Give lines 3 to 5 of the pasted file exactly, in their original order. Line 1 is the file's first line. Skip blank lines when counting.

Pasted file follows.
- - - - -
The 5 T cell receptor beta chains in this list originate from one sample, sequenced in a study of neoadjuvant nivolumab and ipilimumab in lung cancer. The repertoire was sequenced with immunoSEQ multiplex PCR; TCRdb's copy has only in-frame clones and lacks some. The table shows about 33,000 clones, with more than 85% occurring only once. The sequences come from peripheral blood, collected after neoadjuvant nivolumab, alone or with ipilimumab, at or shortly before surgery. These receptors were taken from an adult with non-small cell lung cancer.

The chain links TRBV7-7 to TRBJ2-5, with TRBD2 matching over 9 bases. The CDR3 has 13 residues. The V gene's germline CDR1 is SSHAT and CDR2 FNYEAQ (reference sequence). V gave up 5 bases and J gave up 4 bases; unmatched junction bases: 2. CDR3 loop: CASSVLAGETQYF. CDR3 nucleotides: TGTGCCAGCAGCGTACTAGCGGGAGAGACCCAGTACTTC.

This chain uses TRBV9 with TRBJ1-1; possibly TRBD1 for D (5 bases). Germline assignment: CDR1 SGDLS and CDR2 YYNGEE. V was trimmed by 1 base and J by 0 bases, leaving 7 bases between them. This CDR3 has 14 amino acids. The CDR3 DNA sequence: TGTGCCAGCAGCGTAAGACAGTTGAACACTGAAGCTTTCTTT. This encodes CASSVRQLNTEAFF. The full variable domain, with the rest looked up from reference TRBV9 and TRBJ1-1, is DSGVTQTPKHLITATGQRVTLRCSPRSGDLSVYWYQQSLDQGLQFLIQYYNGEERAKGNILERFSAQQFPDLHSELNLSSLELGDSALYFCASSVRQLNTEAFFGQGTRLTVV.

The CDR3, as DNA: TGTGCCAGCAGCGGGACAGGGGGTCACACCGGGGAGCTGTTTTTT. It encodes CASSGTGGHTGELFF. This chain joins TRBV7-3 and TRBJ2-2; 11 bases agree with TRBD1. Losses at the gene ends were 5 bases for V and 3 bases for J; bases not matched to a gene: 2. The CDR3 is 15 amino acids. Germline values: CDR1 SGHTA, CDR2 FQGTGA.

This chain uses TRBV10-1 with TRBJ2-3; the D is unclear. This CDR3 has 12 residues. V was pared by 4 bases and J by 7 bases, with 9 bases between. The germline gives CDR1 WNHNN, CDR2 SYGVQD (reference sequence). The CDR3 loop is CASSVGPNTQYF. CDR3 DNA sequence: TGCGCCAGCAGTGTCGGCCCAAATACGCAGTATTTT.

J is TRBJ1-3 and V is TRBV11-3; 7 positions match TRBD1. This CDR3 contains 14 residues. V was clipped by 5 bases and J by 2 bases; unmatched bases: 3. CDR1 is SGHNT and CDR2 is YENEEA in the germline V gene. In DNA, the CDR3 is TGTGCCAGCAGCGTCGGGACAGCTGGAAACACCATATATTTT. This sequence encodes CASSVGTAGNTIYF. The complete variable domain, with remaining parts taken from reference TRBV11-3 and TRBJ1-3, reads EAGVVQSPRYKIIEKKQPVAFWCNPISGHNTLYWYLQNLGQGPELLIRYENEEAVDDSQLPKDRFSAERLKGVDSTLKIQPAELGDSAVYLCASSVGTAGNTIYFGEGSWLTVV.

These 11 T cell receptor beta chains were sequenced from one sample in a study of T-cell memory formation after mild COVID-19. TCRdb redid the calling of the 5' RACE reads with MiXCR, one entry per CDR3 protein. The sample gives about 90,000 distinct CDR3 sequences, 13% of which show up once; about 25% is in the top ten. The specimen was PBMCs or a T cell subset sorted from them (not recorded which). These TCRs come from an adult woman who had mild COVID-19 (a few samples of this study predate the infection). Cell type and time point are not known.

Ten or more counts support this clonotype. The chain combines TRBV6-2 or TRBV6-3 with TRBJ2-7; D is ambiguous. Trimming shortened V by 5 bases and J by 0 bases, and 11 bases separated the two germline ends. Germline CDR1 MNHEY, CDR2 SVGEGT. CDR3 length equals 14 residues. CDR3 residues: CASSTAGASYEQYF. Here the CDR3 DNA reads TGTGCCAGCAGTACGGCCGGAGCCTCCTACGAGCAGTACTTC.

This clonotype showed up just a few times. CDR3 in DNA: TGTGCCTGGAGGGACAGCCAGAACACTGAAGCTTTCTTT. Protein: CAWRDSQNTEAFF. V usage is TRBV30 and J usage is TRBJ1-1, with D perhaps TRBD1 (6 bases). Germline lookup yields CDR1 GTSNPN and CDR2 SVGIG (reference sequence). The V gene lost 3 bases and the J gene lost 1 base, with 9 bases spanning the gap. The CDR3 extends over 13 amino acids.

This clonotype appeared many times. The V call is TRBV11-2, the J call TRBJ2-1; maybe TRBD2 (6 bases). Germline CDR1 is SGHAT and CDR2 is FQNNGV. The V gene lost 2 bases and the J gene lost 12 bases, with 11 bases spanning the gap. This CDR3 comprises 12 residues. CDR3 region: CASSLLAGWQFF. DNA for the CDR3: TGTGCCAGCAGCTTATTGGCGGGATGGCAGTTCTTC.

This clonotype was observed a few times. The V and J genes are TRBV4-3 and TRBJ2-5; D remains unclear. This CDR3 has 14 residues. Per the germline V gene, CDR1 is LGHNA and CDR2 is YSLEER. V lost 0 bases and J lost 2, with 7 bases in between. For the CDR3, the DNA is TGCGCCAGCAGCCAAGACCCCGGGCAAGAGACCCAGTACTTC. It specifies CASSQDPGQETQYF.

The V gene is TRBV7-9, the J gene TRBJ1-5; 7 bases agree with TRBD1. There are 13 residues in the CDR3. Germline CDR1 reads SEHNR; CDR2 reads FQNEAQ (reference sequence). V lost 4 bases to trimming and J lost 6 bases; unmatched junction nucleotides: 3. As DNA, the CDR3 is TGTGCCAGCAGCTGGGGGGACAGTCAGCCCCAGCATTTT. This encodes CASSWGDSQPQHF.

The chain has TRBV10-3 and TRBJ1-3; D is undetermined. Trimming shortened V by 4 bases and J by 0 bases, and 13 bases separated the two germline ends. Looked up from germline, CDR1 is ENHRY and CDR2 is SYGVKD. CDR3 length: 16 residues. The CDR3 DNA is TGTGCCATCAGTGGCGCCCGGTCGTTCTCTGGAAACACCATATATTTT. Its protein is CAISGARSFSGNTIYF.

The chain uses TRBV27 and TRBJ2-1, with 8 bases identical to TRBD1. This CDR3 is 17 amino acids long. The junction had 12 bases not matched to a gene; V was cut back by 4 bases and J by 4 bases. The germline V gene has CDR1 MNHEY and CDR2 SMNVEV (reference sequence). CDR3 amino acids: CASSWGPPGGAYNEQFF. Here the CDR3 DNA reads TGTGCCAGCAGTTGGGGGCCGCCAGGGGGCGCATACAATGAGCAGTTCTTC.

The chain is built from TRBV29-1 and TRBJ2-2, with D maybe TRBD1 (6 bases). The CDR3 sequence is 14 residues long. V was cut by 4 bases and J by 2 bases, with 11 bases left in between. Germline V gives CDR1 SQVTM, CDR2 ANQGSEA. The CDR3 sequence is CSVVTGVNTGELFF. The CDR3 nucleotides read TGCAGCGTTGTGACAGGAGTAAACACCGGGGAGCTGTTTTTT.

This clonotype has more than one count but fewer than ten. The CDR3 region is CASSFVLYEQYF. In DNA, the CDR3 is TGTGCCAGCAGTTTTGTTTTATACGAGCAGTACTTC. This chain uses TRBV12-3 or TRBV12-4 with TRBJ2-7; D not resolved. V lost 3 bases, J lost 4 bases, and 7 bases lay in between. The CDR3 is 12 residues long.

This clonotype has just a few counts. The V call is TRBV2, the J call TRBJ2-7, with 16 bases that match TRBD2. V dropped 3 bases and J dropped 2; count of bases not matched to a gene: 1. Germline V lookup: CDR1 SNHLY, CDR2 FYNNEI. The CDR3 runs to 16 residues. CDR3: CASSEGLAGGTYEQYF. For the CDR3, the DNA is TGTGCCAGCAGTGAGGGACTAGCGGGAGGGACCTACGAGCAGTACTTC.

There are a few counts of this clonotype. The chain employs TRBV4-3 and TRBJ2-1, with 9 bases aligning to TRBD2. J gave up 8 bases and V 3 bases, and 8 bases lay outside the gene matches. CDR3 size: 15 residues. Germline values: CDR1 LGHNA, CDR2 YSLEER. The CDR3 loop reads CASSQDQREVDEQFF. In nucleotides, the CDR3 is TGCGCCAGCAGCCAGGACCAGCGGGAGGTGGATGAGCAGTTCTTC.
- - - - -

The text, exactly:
This chain uses TRBV9 with TRBJ1-1; possibly TRBD1 for D (5 bases). Germline assignment: CDR1 SGDLS and CDR2 YYNGEE. V was trimmed by 1 base and J by 0 bases, leaving 7 bases between them. This CDR3 has 14 amino acids. The CDR3 DNA sequence: TGTGCCAGCAGCGTAAGACAGTTGAACACTGAAGCTTTCTTT. This encodes CASSVRQLNTEAFF. The full variable domain, with the rest looked up from reference TRBV9 and TRBJ1-1, is DSGVTQTPKHLITATGQRVTLRCSPRSGDLSVYWYQQSLDQGLQFLIQYYNGEERAKGNILERFSAQQFPDLHSELNLSSLELGDSALYFCASSVRQLNTEAFFGQGTRLTVV.

The CDR3, as DNA: TGTGCCAGCAGCGGGACAGGGGGTCACACCGGGGAGCTGTTTTTT. It encodes CASSGTGGHTGELFF. This chain joins TRBV7-3 and TRBJ2-2; 11 bases agree with TRBD1. Losses at the gene ends were 5 bases for V and 3 bases for J; bases not matched to a gene: 2. The CDR3 is 15 amino acids. Germline values: CDR1 SGHTA, CDR2 FQGTGA.

This chain uses TRBV10-1 with TRBJ2-3; the D is unclear. This CDR3 has 12 residues. V was pared by 4 bases and J by 7 bases, with 9 bases between. The germline gives CDR1 WNHNN, CDR2 SYGVQD (reference sequence). The CDR3 loop is CASSVGPNTQYF. CDR3 DNA sequence: TGCGCCAGCAGTGTCGGCCCAAATACGCAGTATTTT.